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Spring winds kick up dust, exacerbate allergies across Southwest Colorado

San Juan Basin Public Health reports hazardous air quality through Tuesday morning
A dust storm clouded skies and reduced air quality Monday night and Tuesday morning across much of Southwest Colorado. This photo was taken Tuesday morning on a ranch south of Durango. (Courtesy of Dan Bender)

Spring winds kicked up vast amounts of dust that caused hazardous air quality and exacerbated symptoms for thousands of allergy sufferers Tuesday across Southwest Colorado.

San Juan Basin Public Health recorded high levels of particle pollution from 7 p.m. Monday through 9 a.m. Tuesday, said Megan Graham, spokeswoman with the health department.

“There were several air-quality monitors across the Southwest that detected a spike in PM 10, and that is particulate matter that is smaller than 10 microns, and that lasted several hours last night (Monday night),” she said.

Particulates are measured in microns, which equal one-millionth of a meter.

In general, particulates around 10 microns tend to be made up of dust that gets kicked up in high winds and dust storms, she said. While that particulate matter can cause some health issues for people who suffer aggravating lung disease, asthma attacks and bronchitis, in general it is particulate matter smaller than 2.5 microns that poses a greater risk to health, she said.

Graham said SJBPH’s air-quality instruments that pick up particulars smaller than 2.5 microns were not activated by Monday night’s dust storm, which is consistent with a weather event that carries dust and other large particle pollution.

“It’s that time of year, I think. There are high winds and dust storms,” she said. “Particulates with a larger diameter are often less of a health risk than those that are 2.5 microns or smaller.”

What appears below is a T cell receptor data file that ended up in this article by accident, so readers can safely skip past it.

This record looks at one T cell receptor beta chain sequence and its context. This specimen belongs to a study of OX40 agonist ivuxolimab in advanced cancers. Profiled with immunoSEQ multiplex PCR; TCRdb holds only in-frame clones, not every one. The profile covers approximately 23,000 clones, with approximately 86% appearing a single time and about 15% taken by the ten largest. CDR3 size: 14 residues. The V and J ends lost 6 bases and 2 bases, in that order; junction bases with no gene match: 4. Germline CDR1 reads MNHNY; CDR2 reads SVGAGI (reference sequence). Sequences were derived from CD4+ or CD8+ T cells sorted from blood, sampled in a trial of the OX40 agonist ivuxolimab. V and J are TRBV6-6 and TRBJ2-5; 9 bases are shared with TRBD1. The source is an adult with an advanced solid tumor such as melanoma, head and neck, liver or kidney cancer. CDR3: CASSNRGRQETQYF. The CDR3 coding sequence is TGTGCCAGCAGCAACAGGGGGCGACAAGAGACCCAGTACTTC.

Graham said healthy adults and children have not been shown to suffer effects from short-term exposures, but particulates can aggravate existing conditions such as lung disease and asthma.

The high winds have not done anything to help those suffering from allergies.

Dr. Donald Cooke with Allergy and Asthma Specialists in Durango said based on pollen counts and the number of patients he has seen so far this spring, it is going to be a worse spring for allergies than it has been the past couple of years.

“I was just looking at the rods from over the weekend, and the pollen counts appear to be quite high,” he said. “I haven’t counted them yet, but just looking at them there seems to be a lot.”

Cooke said he noticed in his weekend collection a lot of cedar pollen, cottonwood pollen and elm pollen.

“I just started collecting pollen this weekend,” he said.

Strong winds from a low-pressure system kicked up dust and sent air quality into hazardous levels Monday night and Tuesday morning in Durango. (Jerry McBride/Durango Herald file)

Cooke said over-the-counter antihistamines should do the trick for most people experiencing allergies.

“Nasal steroids can also be really helpful, and they’re over the counter,” he said. “I see the people for whom nothing has worked.”

A bit of moisture Tuesday morning possibly brought some relief to those suffering from allergies, as the rain keeps the pollen out of the air, he said.

The Durango-La Plata Airport reported gusts up to 48 mph Tuesday morning, said Erin Walters, meteorologist with the National Weather Service in Grand Junction.

“We’ve had a pretty strong low-pressure system trek across Western Colorado overnight and into Tuesday morning,” she said.

Walters said residents can expect lingering showers from that low-pressure system into Wednesday morning.


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